First Amendment lets you disagree

If I could bring back the Founding Fathers for anything, I’d ask them for more clarification on the Second Amendment. Guns for any reason, or just to maintain private militias? Background checks to keep the evil or mentally disturbed from owning guns, or a wide-open system so everybody could buy tools to defend against those elements?

I might want to ask them to explain that First Amendment, too. Americans are trying their hardest not to understand it.

Last night’s ESPN “Monday Night Football” broadcast offered a video tribute to Lions great Barry Sanders. Missing from that broadcast, and the one before it, was the Hank Williams Jr. song, “All My Rowdy Friends.”

Up until those two weeks, Williams’ song had always been part of the broadcast. But Williams had never compared a president to Adolf Hitler before, either.

While remarking about a golf game between President Obama and Speaker of the House John Boehner, Williams said, “It’d be like Hitler playing golf with Netanyahu.” Asked to clarify by “Fox and Friends” anchors, he said, “They,” in reference to Obama and Vice President Joe Biden, “are the enemy.”

Williams apologized and said his analogy went too far. ESPN still pulled his song the following Monday, and Williams pulled it after that.

“By pulling my opening Oct. 3,” Williams said, “(ESPN) stepped on the toes of the First Amendment freedom of speech, so therefore me, my song, and all my rowdy friends are OUT OF HERE. It’s been a great run.”

Williams has since released a song encouraging people to not watch ESPN or “Fox and Friends.” If nobody buys the song, perhaps he’ll say country music fans stepped on his free speech.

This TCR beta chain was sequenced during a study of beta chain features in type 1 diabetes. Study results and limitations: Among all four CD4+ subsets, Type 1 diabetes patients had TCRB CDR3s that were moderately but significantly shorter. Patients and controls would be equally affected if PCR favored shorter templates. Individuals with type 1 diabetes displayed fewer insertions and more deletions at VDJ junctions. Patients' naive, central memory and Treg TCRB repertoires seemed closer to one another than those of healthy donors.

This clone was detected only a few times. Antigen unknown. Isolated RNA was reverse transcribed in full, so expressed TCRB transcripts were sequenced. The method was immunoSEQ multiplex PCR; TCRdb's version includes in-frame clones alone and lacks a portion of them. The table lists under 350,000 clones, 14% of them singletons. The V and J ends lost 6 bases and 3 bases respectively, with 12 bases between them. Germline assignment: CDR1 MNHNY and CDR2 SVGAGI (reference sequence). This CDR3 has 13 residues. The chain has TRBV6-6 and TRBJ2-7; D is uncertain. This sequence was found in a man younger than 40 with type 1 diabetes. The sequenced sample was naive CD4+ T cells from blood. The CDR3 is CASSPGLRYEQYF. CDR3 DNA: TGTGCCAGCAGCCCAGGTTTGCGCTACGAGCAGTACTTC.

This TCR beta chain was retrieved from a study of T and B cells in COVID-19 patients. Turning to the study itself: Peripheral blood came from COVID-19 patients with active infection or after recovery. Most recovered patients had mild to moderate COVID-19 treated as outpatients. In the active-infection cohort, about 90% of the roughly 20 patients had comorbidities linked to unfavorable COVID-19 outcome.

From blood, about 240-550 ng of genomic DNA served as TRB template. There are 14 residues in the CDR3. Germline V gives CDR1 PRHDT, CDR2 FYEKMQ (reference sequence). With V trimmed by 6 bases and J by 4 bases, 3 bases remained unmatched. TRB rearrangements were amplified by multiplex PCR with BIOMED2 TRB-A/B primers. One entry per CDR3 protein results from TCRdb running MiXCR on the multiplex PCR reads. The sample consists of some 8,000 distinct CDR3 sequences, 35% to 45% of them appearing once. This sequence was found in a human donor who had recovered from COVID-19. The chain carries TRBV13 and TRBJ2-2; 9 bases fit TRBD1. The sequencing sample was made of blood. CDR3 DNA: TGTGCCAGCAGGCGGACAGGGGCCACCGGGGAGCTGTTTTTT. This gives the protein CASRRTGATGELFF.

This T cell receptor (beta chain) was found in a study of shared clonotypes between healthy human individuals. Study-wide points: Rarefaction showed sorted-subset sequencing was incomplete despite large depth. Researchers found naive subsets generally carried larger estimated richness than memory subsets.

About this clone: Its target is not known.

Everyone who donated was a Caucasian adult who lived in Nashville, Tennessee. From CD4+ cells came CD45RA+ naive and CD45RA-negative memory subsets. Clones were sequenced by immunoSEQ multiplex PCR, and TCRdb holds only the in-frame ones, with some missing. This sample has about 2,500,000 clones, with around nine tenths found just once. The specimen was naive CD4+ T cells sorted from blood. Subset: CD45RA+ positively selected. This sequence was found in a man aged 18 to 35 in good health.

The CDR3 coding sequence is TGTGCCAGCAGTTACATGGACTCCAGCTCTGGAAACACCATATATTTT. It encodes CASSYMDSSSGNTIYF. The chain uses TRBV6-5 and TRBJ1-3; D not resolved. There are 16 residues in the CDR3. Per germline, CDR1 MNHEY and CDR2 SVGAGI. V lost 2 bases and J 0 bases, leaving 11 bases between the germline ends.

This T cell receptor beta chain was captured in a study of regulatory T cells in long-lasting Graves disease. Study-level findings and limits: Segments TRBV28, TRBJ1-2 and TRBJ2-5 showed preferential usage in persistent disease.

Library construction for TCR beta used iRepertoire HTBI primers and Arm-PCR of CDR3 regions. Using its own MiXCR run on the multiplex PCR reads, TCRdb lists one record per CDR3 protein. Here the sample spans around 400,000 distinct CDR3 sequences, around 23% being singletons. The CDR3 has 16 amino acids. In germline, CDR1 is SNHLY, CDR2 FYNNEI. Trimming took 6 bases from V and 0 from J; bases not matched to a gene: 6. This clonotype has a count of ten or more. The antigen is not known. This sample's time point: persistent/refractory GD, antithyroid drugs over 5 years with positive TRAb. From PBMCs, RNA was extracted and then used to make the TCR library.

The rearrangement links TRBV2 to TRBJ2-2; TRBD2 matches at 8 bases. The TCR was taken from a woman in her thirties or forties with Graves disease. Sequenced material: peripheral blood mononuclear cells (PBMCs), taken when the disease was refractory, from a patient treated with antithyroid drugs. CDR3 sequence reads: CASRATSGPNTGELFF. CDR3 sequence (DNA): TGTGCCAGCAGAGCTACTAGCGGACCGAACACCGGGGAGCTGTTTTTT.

Bottom line, Williams’ rights weren’t violated. He said what he wanted to. No government entity stopped him. That’s where the First Amendment ends.

The First Amendment doesn’t bind ESPN to agree with Williams, or maintain a business relationship with him when they disagree. Nor does it protect Williams, or any public figure, from facing consequences when they use Adolf Hitler as a metaphor for people they have simple disagreements with.

But it’s tough to expect Williams to understand the First Amendment when our own government doesn’t.

The Onion, a parody news site, posted a series of fake articles and Tweets to subscribers Sept. 29, about members of Congress taking schoolchildren hostage and demanding $12 trillion in ransom.

The Washington, D.C. police said the Capitol was safe, and it planned to investigate. To help the investigation, I’ll happily send them a book full of Onion headlines like, “Tom Hanks This Week’s Guest President,” and, “Typo Results in 10,000 Acre Wyoming Skate Park.” Always consider the source.

The notion is that The Onion yelled, “Fire,” in a crowded theater. I’d contend it yelled, “Dinosaur.” Some found it funny. Others did not. But anybody who believes it has problems the D.C. police won’t be able to solve.